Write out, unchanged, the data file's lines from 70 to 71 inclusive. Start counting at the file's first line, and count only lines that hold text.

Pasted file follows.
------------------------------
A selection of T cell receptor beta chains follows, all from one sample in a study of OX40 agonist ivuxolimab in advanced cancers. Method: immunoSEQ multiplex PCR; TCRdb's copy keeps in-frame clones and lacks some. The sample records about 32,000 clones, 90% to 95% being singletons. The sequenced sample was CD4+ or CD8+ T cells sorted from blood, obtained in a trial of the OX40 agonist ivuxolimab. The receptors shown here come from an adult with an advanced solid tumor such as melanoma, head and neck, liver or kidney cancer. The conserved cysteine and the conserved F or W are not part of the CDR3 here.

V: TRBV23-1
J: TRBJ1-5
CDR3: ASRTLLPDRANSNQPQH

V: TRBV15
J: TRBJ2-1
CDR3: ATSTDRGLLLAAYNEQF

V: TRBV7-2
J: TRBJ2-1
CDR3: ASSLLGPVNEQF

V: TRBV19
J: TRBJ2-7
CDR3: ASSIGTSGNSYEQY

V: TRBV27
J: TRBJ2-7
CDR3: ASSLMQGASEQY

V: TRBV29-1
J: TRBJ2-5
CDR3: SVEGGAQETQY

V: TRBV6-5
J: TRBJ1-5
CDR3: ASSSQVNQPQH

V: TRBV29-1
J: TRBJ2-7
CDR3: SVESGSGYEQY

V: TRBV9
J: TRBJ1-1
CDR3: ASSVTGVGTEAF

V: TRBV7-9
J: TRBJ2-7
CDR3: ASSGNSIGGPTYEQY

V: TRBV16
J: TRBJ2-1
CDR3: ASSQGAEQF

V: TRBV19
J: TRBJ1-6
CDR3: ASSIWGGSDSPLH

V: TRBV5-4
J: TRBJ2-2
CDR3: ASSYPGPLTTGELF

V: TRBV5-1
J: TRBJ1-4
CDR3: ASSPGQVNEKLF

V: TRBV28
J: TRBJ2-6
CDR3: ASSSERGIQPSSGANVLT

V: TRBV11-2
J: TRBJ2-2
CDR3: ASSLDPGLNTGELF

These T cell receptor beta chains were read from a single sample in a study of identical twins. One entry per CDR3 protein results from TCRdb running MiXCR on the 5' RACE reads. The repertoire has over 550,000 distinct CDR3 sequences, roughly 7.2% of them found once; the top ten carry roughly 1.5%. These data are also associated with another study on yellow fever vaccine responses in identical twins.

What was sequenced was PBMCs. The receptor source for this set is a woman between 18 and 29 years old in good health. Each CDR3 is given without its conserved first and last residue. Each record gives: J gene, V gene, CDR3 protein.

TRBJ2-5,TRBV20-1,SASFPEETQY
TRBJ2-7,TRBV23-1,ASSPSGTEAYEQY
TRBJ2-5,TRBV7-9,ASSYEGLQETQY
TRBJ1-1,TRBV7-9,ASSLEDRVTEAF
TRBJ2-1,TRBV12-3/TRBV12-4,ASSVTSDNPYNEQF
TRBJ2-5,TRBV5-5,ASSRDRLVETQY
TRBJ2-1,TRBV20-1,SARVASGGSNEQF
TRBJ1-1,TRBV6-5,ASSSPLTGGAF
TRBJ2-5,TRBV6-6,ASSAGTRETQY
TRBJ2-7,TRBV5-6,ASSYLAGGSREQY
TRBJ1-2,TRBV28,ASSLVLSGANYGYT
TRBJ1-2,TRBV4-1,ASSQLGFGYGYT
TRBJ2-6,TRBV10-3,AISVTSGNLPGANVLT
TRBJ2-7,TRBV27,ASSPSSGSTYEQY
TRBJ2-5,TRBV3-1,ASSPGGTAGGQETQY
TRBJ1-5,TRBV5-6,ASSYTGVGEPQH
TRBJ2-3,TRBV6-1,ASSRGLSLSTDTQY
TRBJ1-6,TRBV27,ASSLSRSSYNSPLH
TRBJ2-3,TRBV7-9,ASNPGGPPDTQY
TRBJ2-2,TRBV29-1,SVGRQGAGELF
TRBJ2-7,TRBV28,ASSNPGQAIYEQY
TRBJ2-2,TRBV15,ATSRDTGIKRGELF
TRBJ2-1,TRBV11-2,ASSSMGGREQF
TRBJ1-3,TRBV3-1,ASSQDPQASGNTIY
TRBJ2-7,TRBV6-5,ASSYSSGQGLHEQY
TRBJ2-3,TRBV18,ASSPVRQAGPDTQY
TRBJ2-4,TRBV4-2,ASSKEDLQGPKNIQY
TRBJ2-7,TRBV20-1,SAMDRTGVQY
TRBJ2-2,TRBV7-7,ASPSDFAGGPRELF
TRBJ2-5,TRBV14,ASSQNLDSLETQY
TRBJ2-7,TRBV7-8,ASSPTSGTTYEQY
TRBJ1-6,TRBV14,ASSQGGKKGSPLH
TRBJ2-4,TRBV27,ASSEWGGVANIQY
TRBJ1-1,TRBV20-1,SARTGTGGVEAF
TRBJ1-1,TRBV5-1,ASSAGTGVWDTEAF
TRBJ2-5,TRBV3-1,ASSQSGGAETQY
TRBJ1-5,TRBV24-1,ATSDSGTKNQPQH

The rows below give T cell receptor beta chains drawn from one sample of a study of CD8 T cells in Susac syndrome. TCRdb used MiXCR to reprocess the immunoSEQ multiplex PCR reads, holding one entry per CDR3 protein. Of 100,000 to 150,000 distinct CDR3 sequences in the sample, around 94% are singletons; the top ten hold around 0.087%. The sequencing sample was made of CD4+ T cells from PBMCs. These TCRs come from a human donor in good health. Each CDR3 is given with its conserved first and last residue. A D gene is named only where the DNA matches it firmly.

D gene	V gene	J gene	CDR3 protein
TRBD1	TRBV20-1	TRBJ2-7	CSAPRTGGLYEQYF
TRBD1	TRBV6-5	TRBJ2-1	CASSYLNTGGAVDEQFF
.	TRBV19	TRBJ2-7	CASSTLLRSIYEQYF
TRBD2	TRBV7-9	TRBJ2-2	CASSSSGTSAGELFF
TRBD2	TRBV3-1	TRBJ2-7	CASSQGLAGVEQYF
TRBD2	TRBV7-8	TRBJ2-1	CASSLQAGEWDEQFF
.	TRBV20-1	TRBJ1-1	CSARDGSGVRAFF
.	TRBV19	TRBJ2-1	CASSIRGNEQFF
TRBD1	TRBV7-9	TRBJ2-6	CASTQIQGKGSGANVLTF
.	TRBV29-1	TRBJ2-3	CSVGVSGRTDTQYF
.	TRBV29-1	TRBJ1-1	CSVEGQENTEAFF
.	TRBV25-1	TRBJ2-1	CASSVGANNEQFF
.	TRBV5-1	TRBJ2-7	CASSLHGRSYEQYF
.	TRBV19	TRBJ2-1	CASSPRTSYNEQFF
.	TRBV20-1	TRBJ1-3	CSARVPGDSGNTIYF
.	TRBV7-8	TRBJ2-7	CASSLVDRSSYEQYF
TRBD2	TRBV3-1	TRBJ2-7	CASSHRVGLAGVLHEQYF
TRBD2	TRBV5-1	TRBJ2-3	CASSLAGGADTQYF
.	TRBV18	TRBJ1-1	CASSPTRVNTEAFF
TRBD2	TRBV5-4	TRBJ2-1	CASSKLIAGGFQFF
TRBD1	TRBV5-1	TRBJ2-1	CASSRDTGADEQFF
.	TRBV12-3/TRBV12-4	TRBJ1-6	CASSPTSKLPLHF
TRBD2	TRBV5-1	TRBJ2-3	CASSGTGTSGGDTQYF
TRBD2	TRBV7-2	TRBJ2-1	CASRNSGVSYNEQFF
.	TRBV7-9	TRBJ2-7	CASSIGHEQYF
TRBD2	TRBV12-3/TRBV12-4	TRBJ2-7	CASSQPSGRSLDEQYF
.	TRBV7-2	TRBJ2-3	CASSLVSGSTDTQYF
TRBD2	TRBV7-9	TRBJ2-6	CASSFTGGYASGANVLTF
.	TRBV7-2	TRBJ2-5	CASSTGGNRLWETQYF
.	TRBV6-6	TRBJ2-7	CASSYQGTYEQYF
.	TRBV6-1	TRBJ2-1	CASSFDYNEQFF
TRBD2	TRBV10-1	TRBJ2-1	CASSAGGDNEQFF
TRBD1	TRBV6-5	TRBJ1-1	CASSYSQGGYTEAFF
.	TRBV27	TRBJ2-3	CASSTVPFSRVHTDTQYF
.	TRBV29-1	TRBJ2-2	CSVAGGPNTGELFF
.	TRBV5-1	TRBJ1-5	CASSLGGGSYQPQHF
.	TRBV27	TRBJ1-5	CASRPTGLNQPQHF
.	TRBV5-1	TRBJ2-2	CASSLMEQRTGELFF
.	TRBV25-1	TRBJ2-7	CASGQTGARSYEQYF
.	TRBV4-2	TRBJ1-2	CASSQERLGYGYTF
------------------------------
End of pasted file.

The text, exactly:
TRBJ2-3,TRBV7-9,ASNPGGPPDTQY
TRBJ2-2,TRBV29-1,SVGRQGAGELF